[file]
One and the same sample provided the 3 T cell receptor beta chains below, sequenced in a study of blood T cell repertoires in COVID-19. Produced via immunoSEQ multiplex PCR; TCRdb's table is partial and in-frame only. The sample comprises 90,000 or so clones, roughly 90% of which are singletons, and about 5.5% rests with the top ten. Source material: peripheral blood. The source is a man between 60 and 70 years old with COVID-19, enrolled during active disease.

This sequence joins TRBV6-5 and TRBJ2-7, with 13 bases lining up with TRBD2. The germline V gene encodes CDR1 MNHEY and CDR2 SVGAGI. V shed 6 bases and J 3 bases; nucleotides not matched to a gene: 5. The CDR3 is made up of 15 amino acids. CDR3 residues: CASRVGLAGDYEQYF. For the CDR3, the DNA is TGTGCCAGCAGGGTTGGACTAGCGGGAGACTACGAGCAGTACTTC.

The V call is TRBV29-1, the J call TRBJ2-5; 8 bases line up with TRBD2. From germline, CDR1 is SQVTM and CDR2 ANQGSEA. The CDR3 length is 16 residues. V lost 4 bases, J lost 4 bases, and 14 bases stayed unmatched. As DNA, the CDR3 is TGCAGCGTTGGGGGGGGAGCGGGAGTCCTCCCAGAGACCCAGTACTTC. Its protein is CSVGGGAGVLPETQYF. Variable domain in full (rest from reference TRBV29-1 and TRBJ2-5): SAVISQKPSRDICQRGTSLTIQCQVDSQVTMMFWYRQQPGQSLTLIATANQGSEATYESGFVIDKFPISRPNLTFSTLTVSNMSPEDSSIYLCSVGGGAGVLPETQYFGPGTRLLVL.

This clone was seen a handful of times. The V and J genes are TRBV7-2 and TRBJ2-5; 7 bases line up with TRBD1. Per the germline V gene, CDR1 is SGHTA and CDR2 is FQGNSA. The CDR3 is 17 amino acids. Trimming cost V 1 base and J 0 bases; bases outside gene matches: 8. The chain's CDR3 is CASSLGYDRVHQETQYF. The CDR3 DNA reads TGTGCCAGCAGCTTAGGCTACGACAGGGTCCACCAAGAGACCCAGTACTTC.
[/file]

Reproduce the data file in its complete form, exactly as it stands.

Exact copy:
One and the same sample provided the 3 T cell receptor beta chains below, sequenced in a study of blood T cell repertoires in COVID-19. Produced via immunoSEQ multiplex PCR; TCRdb's table is partial and in-frame only. The sample comprises 90,000 or so clones, roughly 90% of which are singletons, and about 5.5% rests with the top ten. Source material: peripheral blood. The source is a man between 60 and 70 years old with COVID-19, enrolled during active disease.

This sequence joins TRBV6-5 and TRBJ2-7, with 13 bases lining up with TRBD2. The germline V gene encodes CDR1 MNHEY and CDR2 SVGAGI. V shed 6 bases and J 3 bases; nucleotides not matched to a gene: 5. The CDR3 is made up of 15 amino acids. CDR3 residues: CASRVGLAGDYEQYF. For the CDR3, the DNA is TGTGCCAGCAGGGTTGGACTAGCGGGAGACTACGAGCAGTACTTC.

The V call is TRBV29-1, the J call TRBJ2-5; 8 bases line up with TRBD2. From germline, CDR1 is SQVTM and CDR2 ANQGSEA. The CDR3 length is 16 residues. V lost 4 bases, J lost 4 bases, and 14 bases stayed unmatched. As DNA, the CDR3 is TGCAGCGTTGGGGGGGGAGCGGGAGTCCTCCCAGAGACCCAGTACTTC. Its protein is CSVGGGAGVLPETQYF. Variable domain in full (rest from reference TRBV29-1 and TRBJ2-5): SAVISQKPSRDICQRGTSLTIQCQVDSQVTMMFWYRQQPGQSLTLIATANQGSEATYESGFVIDKFPISRPNLTFSTLTVSNMSPEDSSIYLCSVGGGAGVLPETQYFGPGTRLLVL.

This clone was seen a handful of times. The V and J genes are TRBV7-2 and TRBJ2-5; 7 bases line up with TRBD1. Per the germline V gene, CDR1 is SGHTA and CDR2 is FQGNSA. The CDR3 is 17 amino acids. Trimming cost V 1 base and J 0 bases; bases outside gene matches: 8. The chain's CDR3 is CASSLGYDRVHQETQYF. The CDR3 DNA reads TGTGCCAGCAGCTTAGGCTACGACAGGGTCCACCAAGAGACCCAGTACTTC.